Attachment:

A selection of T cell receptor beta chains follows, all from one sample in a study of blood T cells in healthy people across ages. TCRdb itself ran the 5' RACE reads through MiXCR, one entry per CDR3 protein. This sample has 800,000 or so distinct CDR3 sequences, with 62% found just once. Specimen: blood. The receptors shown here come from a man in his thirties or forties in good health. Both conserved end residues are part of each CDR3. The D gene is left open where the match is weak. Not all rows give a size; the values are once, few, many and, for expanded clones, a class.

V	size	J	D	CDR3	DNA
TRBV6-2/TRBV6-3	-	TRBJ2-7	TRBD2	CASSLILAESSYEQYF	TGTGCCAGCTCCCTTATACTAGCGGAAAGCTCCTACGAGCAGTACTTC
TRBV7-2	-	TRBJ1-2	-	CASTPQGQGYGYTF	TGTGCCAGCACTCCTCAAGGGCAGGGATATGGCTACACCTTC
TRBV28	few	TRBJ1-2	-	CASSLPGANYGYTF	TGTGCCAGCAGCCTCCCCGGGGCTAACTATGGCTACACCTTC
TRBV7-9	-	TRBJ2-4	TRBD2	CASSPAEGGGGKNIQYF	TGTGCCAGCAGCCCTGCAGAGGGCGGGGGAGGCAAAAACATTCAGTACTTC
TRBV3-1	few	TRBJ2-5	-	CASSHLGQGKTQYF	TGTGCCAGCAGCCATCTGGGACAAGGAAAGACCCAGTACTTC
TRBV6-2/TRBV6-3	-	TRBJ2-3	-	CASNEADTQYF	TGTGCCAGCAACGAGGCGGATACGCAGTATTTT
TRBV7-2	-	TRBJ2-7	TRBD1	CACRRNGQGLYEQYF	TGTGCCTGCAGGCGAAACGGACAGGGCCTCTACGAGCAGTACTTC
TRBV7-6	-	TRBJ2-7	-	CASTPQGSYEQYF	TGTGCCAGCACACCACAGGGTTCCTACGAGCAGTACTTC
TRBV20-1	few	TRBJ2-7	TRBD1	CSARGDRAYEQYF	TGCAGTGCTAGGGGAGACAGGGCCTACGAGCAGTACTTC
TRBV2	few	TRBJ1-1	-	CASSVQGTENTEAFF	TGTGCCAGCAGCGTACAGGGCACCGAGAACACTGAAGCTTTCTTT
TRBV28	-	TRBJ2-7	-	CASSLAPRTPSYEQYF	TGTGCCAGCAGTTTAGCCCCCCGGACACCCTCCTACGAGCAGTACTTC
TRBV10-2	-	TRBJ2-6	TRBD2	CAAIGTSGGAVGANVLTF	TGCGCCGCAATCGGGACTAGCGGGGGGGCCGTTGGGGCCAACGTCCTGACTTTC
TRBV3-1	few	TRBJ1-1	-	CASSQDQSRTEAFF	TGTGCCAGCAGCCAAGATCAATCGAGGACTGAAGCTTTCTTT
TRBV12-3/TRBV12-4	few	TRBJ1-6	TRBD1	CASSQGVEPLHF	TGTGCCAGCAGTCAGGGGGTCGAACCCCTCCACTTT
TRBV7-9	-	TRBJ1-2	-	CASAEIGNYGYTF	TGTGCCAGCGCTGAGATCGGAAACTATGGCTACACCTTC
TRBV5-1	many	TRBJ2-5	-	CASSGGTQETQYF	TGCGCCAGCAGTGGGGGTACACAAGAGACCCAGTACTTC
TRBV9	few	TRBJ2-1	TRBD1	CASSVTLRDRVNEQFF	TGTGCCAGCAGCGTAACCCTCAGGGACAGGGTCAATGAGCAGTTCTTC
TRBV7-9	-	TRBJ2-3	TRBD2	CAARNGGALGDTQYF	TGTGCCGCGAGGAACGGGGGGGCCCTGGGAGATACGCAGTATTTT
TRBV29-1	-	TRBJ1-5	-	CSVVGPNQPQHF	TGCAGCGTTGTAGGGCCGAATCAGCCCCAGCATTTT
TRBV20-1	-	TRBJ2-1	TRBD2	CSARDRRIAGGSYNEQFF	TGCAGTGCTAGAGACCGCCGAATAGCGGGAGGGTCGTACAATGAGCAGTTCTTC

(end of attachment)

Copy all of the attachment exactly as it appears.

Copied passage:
A selection of T cell receptor beta chains follows, all from one sample in a study of blood T cells in healthy people across ages. TCRdb itself ran the 5' RACE reads through MiXCR, one entry per CDR3 protein. This sample has 800,000 or so distinct CDR3 sequences, with 62% found just once. Specimen: blood. The receptors shown here come from a man in his thirties or forties in good health. Both conserved end residues are part of each CDR3. The D gene is left open where the match is weak. Not all rows give a size; the values are once, few, many and, for expanded clones, a class.

V	size	J	D	CDR3	DNA
TRBV6-2/TRBV6-3	-	TRBJ2-7	TRBD2	CASSLILAESSYEQYF	TGTGCCAGCTCCCTTATACTAGCGGAAAGCTCCTACGAGCAGTACTTC
TRBV7-2	-	TRBJ1-2	-	CASTPQGQGYGYTF	TGTGCCAGCACTCCTCAAGGGCAGGGATATGGCTACACCTTC
TRBV28	few	TRBJ1-2	-	CASSLPGANYGYTF	TGTGCCAGCAGCCTCCCCGGGGCTAACTATGGCTACACCTTC
TRBV7-9	-	TRBJ2-4	TRBD2	CASSPAEGGGGKNIQYF	TGTGCCAGCAGCCCTGCAGAGGGCGGGGGAGGCAAAAACATTCAGTACTTC
TRBV3-1	few	TRBJ2-5	-	CASSHLGQGKTQYF	TGTGCCAGCAGCCATCTGGGACAAGGAAAGACCCAGTACTTC
TRBV6-2/TRBV6-3	-	TRBJ2-3	-	CASNEADTQYF	TGTGCCAGCAACGAGGCGGATACGCAGTATTTT
TRBV7-2	-	TRBJ2-7	TRBD1	CACRRNGQGLYEQYF	TGTGCCTGCAGGCGAAACGGACAGGGCCTCTACGAGCAGTACTTC
TRBV7-6	-	TRBJ2-7	-	CASTPQGSYEQYF	TGTGCCAGCACACCACAGGGTTCCTACGAGCAGTACTTC
TRBV20-1	few	TRBJ2-7	TRBD1	CSARGDRAYEQYF	TGCAGTGCTAGGGGAGACAGGGCCTACGAGCAGTACTTC
TRBV2	few	TRBJ1-1	-	CASSVQGTENTEAFF	TGTGCCAGCAGCGTACAGGGCACCGAGAACACTGAAGCTTTCTTT
TRBV28	-	TRBJ2-7	-	CASSLAPRTPSYEQYF	TGTGCCAGCAGTTTAGCCCCCCGGACACCCTCCTACGAGCAGTACTTC
TRBV10-2	-	TRBJ2-6	TRBD2	CAAIGTSGGAVGANVLTF	TGCGCCGCAATCGGGACTAGCGGGGGGGCCGTTGGGGCCAACGTCCTGACTTTC
TRBV3-1	few	TRBJ1-1	-	CASSQDQSRTEAFF	TGTGCCAGCAGCCAAGATCAATCGAGGACTGAAGCTTTCTTT
TRBV12-3/TRBV12-4	few	TRBJ1-6	TRBD1	CASSQGVEPLHF	TGTGCCAGCAGTCAGGGGGTCGAACCCCTCCACTTT
TRBV7-9	-	TRBJ1-2	-	CASAEIGNYGYTF	TGTGCCAGCGCTGAGATCGGAAACTATGGCTACACCTTC
TRBV5-1	many	TRBJ2-5	-	CASSGGTQETQYF	TGCGCCAGCAGTGGGGGTACACAAGAGACCCAGTACTTC
TRBV9	few	TRBJ2-1	TRBD1	CASSVTLRDRVNEQFF	TGTGCCAGCAGCGTAACCCTCAGGGACAGGGTCAATGAGCAGTTCTTC
TRBV7-9	-	TRBJ2-3	TRBD2	CAARNGGALGDTQYF	TGTGCCGCGAGGAACGGGGGGGCCCTGGGAGATACGCAGTATTTT
TRBV29-1	-	TRBJ1-5	-	CSVVGPNQPQHF	TGCAGCGTTGTAGGGCCGAATCAGCCCCAGCATTTT
TRBV20-1	-	TRBJ2-1	TRBD2	CSARDRRIAGGSYNEQFF	TGCAGTGCTAGAGACCGCCGAATAGCGGGAGGGTCGTACAATGAGCAGTTCTTC